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Friday, October 21, 2011
NFC West Penalty Watch: Ref was right

By Mike Sando

Right tackle Anthony Davis had played a strong first half for the San Francisco 49ers against the Detroit Lions in Week 6.

His reward, miscast blame, was only fitting for an offensive lineman.

"Illegal formation, offense, No. 76," referee Mike Carey announced to a packed Ford Field and millions watching on television.

All Davis had done was hustle to the line of scrimmage in time for quarterback Alex Smith to spike the ball with 8 seconds left in the half and the 49ers driving. Davis first had to sidestep Carey, who was blocking his path, but by all accounts, he arrived at the line and set himself in time for the snap.

No matter.

Adding to the confusion, Carey announced in administering the 5-yard penalty that there would be no 10-second clock runoff "because the offense got set before the foul."

A football fan shouldn't require an advanced degree to grasp the rules. A longtime acquaintance of mine, Richard, does own such a degree, as a physics professor, and he wasn't sure what Carey was talking about, either. That made me feel a little better.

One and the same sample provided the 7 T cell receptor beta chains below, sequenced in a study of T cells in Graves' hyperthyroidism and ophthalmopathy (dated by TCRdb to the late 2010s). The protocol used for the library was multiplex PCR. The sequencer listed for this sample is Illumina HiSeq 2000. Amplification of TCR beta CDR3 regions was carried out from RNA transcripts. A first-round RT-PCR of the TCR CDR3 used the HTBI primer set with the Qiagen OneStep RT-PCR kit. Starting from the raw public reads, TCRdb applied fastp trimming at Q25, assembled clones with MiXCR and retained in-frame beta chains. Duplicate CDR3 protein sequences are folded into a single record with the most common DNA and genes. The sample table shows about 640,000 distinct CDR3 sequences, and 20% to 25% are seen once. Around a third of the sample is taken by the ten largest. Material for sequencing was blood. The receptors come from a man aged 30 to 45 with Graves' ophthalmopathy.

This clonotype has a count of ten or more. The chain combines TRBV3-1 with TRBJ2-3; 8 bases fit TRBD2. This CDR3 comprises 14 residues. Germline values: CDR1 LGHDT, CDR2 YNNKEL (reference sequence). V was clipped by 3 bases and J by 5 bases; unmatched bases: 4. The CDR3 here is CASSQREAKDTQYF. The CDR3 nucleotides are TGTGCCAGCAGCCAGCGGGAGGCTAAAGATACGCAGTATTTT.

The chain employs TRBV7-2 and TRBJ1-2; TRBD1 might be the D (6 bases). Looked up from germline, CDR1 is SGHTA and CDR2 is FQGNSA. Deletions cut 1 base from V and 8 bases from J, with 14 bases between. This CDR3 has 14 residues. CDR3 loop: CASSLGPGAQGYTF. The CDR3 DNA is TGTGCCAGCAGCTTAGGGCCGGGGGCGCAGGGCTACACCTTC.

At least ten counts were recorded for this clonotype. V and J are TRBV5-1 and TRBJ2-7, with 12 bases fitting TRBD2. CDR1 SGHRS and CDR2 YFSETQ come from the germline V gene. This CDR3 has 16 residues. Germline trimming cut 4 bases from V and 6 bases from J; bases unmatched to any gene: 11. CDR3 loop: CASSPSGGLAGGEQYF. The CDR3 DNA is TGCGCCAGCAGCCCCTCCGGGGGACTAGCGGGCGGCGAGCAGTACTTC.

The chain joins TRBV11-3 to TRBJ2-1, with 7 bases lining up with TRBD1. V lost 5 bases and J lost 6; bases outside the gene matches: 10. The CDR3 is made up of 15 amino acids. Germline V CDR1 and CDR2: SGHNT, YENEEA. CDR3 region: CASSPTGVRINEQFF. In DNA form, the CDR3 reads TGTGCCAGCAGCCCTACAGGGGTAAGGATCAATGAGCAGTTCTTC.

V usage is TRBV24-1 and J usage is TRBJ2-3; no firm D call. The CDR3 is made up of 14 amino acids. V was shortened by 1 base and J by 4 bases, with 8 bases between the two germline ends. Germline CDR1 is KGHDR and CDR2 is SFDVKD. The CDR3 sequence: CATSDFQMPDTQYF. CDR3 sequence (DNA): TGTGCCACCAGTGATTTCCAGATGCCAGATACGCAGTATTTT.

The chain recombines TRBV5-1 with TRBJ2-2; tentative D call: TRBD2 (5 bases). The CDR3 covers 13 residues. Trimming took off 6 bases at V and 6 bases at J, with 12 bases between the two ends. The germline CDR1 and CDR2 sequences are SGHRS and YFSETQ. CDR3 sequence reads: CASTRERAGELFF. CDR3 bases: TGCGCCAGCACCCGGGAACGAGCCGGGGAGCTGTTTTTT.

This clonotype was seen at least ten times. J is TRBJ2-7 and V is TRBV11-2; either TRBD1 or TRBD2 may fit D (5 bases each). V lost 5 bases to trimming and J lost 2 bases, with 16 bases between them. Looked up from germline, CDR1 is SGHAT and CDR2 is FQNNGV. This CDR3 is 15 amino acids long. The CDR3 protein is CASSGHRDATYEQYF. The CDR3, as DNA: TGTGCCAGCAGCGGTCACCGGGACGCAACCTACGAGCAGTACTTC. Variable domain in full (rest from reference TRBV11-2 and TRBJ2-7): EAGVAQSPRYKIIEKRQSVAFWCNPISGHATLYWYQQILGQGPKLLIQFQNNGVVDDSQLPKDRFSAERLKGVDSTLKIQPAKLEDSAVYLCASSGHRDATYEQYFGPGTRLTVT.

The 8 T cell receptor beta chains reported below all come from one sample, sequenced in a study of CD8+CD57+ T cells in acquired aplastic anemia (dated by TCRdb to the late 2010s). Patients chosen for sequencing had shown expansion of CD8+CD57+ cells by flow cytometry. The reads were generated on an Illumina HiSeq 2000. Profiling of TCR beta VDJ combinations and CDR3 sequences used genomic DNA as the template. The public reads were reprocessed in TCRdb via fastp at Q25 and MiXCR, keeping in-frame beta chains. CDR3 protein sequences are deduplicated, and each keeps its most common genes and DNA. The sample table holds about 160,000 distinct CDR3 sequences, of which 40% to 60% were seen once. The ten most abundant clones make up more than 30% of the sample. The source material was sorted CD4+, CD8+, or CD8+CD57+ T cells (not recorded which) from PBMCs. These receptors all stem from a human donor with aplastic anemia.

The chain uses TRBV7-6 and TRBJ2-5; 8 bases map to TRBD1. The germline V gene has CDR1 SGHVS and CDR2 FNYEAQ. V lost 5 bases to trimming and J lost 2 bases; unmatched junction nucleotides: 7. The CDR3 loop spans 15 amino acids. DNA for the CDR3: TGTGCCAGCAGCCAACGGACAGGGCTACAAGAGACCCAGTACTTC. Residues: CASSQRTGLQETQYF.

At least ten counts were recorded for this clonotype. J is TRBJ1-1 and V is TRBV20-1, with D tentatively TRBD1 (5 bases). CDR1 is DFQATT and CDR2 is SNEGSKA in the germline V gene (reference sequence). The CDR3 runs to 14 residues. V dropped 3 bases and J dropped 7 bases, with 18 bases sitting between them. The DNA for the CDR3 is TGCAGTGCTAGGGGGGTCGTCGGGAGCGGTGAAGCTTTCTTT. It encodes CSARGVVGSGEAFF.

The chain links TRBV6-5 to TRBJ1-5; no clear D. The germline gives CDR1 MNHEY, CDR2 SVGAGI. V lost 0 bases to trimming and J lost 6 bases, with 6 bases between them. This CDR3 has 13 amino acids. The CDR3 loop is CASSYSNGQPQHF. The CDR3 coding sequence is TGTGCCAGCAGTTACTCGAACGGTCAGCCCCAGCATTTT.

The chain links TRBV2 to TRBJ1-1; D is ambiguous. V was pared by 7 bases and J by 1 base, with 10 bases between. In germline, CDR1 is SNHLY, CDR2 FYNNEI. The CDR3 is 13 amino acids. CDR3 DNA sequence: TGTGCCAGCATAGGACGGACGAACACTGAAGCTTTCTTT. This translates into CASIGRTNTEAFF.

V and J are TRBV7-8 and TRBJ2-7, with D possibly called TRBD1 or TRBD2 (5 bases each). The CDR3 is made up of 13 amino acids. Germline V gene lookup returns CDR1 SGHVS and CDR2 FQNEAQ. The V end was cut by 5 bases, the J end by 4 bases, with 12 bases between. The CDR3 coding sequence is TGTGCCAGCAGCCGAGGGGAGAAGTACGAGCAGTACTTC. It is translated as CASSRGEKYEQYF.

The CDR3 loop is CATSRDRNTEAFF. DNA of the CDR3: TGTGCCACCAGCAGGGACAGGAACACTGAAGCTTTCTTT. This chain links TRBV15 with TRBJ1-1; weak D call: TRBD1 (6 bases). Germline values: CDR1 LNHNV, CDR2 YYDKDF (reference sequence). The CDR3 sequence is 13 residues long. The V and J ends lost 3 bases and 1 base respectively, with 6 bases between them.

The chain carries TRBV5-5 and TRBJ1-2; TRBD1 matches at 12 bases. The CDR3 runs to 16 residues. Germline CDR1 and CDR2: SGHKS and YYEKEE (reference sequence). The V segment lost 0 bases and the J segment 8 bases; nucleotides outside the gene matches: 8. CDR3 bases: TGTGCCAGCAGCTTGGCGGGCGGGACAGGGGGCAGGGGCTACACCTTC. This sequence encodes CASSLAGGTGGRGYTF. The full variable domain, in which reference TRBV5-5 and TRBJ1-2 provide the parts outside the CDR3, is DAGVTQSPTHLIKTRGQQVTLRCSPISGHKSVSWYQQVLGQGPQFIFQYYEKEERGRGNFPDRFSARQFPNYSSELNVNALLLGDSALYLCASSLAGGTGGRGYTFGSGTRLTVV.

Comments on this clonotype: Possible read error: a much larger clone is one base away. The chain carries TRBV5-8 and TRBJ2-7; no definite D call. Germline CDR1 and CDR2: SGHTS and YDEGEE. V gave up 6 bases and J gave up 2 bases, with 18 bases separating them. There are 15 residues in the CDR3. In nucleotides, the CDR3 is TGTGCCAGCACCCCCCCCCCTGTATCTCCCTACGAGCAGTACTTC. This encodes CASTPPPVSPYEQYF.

"Was that the correct ruling?" Richard asked via Facebook. "If so, why don't NFL teams exploit this rule? It seems only logical that the team would instruct players to be alert and have the two players closest to the ball hustle to take the ball and snap it as soon as the umpire marks it as ready to play."

The other players would freeze momentarily, satisfying the requirement for being "set before the foul" (Carey's words).

"Best of all," Richard added, "using this strategy it is highly likely that defensive teams will be caught offside, so the penalties should offset, effectively giving offensive teams a free stoppage of the clock on every play during a 2-minute drill."

Not so fast.

A few things to know regarding this situation, based on conversations I've had with the NFL office and in consultation with the rulebook:
Davis incurred another penalty for illegal formation in this game when officials determined he had lined up too far back, getting a head start in pass protection on a third-and-5 play. The two penalties gave Davis six for the season, tied for fifth-most in the league. Six of the 11 players with at least six penalties play for NFC West teams.